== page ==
Re: the February blahs: It's still friggin' cold outside… but the days are slowly getting longer, & the added hours of daylight are a welcome sign that February (my absolute least favourite month of the year) is ALMOST over…!
The bright light in my week thus far was staying up late to watch the Oscars on Monday night (even though I was soooo tired the next morning). As I wrote last year around this time, I am an Oscarphile from way, way back. The icing on my Oscar cake (and a definite day-brightener) was winning the office Oscar pool! -- I got 17 out of 24 categories correct. (Two of them that I missed, I went with who I thought would win vs who I thought should win -- and I should have listened to my gut!). I even got to give an "acceptance speech" via e-mail. ; ) It's not an Oscar but it was $57 and a lot of fun. I'll take it. ; )
I haven't written about "Octomom" yet (so many other bloggers are saying it so much better than I can…!) but I did find this column by Peggy Noonan in The Wall Street Journal last week that I thought had an interesting perspective to share on the situation (within the context of the overall mood of anxiety that's gripping not only America but so much of the world these days). Although Noonan's politics are more conservative than mine, I find her to be a thoughtful & well-spoken writer and commentator, and I enjoy hearing her perspective on various political talk shows. As a sometime speechwriter, I absolutely loved her 1990 memoir of working as a speechwriter for both Ronald Reagan and George Bush Sr., What I Saw at the Revolution.
This is the part about Octomom that I liked (you can read the entire column here):
And there's something else, not only in Manhattan but throughout the country. A major reason people are blue about the future is not the stores, not the Treasury secretary, not everyone digging in. It is those things, but it's more than that, and deeper.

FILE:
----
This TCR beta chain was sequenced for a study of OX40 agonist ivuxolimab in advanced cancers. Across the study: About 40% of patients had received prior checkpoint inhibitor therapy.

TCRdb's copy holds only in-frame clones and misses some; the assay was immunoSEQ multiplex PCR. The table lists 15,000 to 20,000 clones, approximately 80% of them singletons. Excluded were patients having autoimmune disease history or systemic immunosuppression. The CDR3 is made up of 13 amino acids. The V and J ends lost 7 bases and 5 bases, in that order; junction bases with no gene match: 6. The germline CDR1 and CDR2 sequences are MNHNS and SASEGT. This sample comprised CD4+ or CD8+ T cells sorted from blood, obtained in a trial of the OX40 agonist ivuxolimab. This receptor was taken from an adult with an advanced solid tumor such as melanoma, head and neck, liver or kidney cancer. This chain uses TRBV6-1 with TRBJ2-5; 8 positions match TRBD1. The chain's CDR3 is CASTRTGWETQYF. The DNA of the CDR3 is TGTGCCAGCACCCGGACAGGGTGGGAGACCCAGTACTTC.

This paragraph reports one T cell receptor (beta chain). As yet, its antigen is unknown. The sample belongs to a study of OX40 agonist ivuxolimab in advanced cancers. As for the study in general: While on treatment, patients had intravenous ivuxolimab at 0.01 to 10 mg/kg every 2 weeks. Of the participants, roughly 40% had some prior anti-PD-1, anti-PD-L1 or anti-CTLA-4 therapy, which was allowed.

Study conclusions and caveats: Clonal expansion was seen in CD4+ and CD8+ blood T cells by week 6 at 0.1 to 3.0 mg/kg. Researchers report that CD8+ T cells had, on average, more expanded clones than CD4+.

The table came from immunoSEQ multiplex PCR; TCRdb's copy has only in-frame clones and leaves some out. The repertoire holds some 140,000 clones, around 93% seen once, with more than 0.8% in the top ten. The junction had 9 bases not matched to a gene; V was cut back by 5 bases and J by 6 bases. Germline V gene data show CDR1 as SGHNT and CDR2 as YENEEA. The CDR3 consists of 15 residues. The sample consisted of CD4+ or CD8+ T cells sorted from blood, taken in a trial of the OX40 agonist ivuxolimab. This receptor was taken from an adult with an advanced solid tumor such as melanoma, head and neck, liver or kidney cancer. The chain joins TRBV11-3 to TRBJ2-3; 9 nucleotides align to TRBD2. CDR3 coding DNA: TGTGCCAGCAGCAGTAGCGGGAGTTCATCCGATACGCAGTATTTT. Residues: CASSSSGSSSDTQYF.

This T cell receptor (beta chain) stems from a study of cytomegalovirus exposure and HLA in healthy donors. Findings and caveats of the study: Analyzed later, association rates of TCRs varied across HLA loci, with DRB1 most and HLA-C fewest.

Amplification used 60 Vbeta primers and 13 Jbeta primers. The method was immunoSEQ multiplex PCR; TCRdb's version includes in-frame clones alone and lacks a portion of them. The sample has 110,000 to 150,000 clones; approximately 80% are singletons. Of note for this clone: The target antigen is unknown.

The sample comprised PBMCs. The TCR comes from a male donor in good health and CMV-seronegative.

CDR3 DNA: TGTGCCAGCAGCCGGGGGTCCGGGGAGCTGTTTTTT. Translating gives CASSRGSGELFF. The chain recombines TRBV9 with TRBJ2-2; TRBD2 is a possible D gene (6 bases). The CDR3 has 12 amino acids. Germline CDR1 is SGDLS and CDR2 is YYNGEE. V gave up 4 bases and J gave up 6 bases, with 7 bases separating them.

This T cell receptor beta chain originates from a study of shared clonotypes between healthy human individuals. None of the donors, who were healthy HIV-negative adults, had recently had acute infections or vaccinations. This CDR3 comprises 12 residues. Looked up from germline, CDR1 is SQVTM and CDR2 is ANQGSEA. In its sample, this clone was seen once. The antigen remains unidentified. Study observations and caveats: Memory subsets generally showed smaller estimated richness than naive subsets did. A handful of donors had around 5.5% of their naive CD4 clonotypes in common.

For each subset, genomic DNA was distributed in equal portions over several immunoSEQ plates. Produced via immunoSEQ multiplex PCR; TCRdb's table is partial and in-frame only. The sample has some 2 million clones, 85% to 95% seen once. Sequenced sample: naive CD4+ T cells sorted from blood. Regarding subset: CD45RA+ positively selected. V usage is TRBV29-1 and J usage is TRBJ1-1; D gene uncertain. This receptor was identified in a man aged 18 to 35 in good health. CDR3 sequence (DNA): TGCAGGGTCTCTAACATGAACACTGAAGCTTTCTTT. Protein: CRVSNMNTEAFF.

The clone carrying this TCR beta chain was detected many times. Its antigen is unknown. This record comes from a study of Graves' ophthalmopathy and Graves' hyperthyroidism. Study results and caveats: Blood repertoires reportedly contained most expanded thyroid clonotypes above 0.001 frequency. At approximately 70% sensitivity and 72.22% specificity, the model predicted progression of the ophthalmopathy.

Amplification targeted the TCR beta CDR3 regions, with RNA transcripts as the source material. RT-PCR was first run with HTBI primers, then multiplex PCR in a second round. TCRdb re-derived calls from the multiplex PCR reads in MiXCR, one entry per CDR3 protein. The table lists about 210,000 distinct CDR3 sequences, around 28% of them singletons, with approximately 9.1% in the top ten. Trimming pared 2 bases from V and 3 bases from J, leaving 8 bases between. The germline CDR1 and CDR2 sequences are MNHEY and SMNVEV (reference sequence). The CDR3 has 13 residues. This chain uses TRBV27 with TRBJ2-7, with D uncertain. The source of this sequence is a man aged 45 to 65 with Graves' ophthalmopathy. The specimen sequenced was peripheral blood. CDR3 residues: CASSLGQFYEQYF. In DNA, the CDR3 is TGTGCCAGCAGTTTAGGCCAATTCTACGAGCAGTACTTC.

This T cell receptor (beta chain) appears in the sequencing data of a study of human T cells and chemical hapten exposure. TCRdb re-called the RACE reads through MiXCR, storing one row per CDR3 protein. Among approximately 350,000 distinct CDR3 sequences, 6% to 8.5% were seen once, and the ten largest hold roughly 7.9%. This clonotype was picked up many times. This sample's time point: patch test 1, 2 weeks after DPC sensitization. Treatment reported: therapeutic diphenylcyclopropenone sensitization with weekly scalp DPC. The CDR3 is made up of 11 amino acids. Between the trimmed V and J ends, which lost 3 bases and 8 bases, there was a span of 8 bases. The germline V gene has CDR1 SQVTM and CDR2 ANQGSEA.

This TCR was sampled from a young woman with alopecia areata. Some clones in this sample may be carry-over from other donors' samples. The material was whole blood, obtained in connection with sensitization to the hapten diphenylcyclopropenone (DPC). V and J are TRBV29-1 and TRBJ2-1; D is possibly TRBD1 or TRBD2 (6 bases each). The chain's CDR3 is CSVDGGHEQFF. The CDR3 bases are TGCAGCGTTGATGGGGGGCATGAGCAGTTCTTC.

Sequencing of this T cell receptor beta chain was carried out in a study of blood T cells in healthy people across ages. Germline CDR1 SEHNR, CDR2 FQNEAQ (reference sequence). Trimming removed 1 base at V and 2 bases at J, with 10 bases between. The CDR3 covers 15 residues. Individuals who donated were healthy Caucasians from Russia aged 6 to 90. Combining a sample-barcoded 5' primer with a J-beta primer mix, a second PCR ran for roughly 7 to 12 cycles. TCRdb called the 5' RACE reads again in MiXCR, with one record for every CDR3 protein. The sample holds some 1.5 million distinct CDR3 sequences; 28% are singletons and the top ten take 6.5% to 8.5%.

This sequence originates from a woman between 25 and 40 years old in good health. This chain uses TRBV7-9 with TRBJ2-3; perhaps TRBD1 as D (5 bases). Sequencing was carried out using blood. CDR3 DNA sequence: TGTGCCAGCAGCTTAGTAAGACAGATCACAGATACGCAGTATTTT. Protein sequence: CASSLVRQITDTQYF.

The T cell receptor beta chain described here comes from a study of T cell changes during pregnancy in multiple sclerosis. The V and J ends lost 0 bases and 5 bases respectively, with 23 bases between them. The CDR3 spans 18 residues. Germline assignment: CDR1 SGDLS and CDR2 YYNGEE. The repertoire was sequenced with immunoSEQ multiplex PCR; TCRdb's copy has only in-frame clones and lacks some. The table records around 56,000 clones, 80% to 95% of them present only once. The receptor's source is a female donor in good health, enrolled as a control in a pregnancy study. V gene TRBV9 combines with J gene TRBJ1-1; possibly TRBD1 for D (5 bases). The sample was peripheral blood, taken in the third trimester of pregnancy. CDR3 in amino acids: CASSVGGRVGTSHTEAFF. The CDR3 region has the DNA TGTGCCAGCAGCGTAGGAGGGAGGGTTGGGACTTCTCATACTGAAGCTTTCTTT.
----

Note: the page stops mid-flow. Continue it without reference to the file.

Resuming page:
It's Sully and Suleman, the pilot and "Octomom," the two great stories that are twinned with the era. Sully, the airline captain who saved 155 lives by landing that plane just right—level wings, nose up, tail down, plant that baby, get everyone out, get them counted, and then, at night, wonder what you could have done better. You know the reaction of the people of our country to Chesley B. Sullenberger III: They shake their heads, and tears come to their eyes. He is cool, modest, competent, tough in the good way. He's the only one who doesn't applaud Sully. He was just doing his job.
This is why people are so moved: We're still making Sullys. We're still making those mythic Americans, those steely-eyed rocket men. Like Alan Shepard in the Mercury
rocket: "Come on and light this candle."
But Sully, 58, Air Force Academy '73, was shaped and formed by the old America, and educated in an ethos in which a certain style of manhood—of personhood—was held high. What we fear we're making more of these days is Nadya Suleman. The dizzy, selfish, self-dramatizing 33-year-old mother who had six small children and then a week ago eight more because, well, she always wanted a big family. "Suley" doubletalks with the best of them, she doubletalks with profound ease. She is like Blago without the charm. She had needs and took proactive steps to meet them, and those who don't approve are limited, which must be sad for them. She leaves anchorwomen slack-jawed: How do you rough up a woman who's still lactating? She seems aware of their predicament.
Any great nation would worry at closed-up shops and a professional governing class that doesn't have a clue what to do. But a great nation that fears, deep down, that it may be becoming more Suley than Sully—that nation will enter a true depression.